Carbon Monoxide Poisoning
monoxide is a poisonous gas that is odorless and tasteless. It is caused by the incomplete combustion of any fuel, including
gasoline, oil, propane, natural gas, wood or coal.
What are the symptoms
of carbon monoxide poisoning?
Symptoms are often confused with those of of
the flu, and most cases of CO poisoning occur at the onset of the heating season - or during the flue season. A victim may
not experience ANY of the following symptoms, or only one or a few of these symptoms:
Headache * Irritability
* Dizziness * Weakness
* Visual disturbance
* Nausea * Vomiting * Fainting upon exertion
* Loss of muscle control * Sleepiness
* Fluttering of the heart
* Cherry red skin (in severe cases) * Tightening of the chest
can carbon monoxide be produced in a home?
High levels of carbon monoxide can
be produced by:
* A malfunctioning heating system that operates on propane, natural
gas, oil, coal or wood.
* A blocked chimney or heating /
water heating vent pipe.
* Heating equipment that is not adequately ventilated. This
can be a problem if you enclose your heating system to add living space.
* A tightly
sealed, over insulated home that lacks proper ventilation.
* An exhaust fan in an attic
of loft that continues to run when doors and windows are closed. Potentially dangerous combustion gases can be drawn into
the home instead of escaping through the chimney.
* A barbecue grill used indoors.
* A natural gas or propane range that is used to heat the home.
* Running a car in an attached garage.
* Repairing an engine (for a lawn mower,
snow blower, vehicle, etc.indoors without proper ventilation.
Keep in mind, though,
that the level of carbon monoxide in the home is directly related to the level of CO outside the home. This means that if
you live on a street with a lot of traffic, you are likely to have a higher level of CO in your home than someone living in
a low-traffic area.
What warning signs in the home can alert you to the
presence of high levels of carbon monoxide?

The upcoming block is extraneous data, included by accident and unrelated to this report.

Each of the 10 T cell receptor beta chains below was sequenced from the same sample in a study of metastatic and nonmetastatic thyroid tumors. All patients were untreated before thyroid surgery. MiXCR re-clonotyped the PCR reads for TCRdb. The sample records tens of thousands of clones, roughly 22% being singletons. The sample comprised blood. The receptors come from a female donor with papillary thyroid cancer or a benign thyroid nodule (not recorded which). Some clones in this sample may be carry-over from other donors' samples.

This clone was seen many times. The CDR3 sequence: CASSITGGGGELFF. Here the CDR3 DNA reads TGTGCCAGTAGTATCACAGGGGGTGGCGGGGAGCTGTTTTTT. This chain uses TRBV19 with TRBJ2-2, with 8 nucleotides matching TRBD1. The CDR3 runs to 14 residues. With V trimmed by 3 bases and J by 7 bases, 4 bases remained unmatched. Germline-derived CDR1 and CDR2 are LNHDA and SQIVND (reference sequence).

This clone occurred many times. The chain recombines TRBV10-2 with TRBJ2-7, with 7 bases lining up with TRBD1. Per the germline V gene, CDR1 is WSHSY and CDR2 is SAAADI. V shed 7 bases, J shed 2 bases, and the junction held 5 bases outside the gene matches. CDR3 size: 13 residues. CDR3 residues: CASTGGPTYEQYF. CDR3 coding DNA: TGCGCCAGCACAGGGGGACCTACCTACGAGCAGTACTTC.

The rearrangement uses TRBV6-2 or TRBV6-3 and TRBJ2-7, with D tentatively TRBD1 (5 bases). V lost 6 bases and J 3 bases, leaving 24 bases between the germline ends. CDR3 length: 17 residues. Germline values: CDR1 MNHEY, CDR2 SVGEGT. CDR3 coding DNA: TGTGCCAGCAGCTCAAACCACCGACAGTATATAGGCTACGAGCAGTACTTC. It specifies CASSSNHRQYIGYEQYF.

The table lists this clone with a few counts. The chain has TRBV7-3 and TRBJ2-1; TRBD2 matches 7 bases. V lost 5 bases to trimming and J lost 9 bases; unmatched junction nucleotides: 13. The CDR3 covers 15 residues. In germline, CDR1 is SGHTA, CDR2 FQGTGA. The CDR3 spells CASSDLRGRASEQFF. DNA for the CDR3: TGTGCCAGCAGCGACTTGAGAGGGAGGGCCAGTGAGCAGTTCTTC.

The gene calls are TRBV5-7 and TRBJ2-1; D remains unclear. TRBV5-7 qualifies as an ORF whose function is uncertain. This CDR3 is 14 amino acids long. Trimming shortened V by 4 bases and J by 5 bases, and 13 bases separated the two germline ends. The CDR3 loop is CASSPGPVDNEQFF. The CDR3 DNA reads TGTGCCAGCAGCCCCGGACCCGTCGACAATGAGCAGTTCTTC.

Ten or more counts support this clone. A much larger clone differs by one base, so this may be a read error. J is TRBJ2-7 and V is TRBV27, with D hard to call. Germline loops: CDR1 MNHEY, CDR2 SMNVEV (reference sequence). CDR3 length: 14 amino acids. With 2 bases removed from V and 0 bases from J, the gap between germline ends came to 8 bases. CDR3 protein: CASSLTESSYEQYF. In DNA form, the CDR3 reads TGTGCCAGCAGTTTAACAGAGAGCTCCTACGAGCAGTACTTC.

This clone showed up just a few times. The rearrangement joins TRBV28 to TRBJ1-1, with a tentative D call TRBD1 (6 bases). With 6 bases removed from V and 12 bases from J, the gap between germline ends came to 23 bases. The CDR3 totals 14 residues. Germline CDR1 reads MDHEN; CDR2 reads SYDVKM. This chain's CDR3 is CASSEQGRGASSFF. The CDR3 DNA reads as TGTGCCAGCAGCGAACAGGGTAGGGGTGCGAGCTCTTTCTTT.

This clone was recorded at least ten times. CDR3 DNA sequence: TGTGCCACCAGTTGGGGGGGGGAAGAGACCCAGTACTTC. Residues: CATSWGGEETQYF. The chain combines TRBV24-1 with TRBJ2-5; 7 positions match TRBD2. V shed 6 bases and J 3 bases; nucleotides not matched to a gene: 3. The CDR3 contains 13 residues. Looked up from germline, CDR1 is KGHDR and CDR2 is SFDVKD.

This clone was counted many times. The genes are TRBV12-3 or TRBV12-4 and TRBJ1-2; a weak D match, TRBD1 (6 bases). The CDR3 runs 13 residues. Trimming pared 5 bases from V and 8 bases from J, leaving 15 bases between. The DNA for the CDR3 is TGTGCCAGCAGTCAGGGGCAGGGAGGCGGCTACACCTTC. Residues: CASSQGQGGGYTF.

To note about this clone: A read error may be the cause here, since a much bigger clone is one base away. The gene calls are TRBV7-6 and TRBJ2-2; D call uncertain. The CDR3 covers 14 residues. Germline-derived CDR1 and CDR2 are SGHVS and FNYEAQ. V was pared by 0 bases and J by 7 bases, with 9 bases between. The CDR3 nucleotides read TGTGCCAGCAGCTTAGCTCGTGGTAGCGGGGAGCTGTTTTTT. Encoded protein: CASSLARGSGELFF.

* Stuffy, stale
or smelly air.
* Very high humidity.
soot from a fireplace or heating system.
* No draft in your chimney or a hot draft backing
out of the heating
system and into the basement or house.
* Flue like symptoms that disappear when you spend time outside your
What measures can I take to lessen the chance of carbon monoxide poisoning?
* Install carbon monoxide detectors.
* Check your heating
system and chimney every autumn for blockage.
* Have your heating system "tuned-up"
(preferably before the heating season begins) to ensure it's in good working order.
Periodically check your heating system for hot drafts backing out of the burner.
your appliances checked periodically to make sure they're working properly.
* If you
have insulated your home, had major renovations done, or enclosed your heating system to increase living space, make sure
there is adequate ventilation.
* Use appliances properly - don't use barbecue grills
indoors, don't use your stove / oven for heat, and don't run a vehicle in a closed garage.
* Don't repair lawn mowers, snow blowers or vehicles indoors without proper ventilation.
* Have your vehicle's muffler and tailpipes inspected regularly for CO leaks.
What should you do if you suspect the presence of high levels of CO in your home?
* Open the windows and doors.
* Call your heating fuel supplier or a licensed
heating contractor for
an emergency inspection.
If carbon monoxide is detected, seek medical attention immediately.
the cure for CO poisoning?
* Exposure to fresh air - or pure oxygen - is the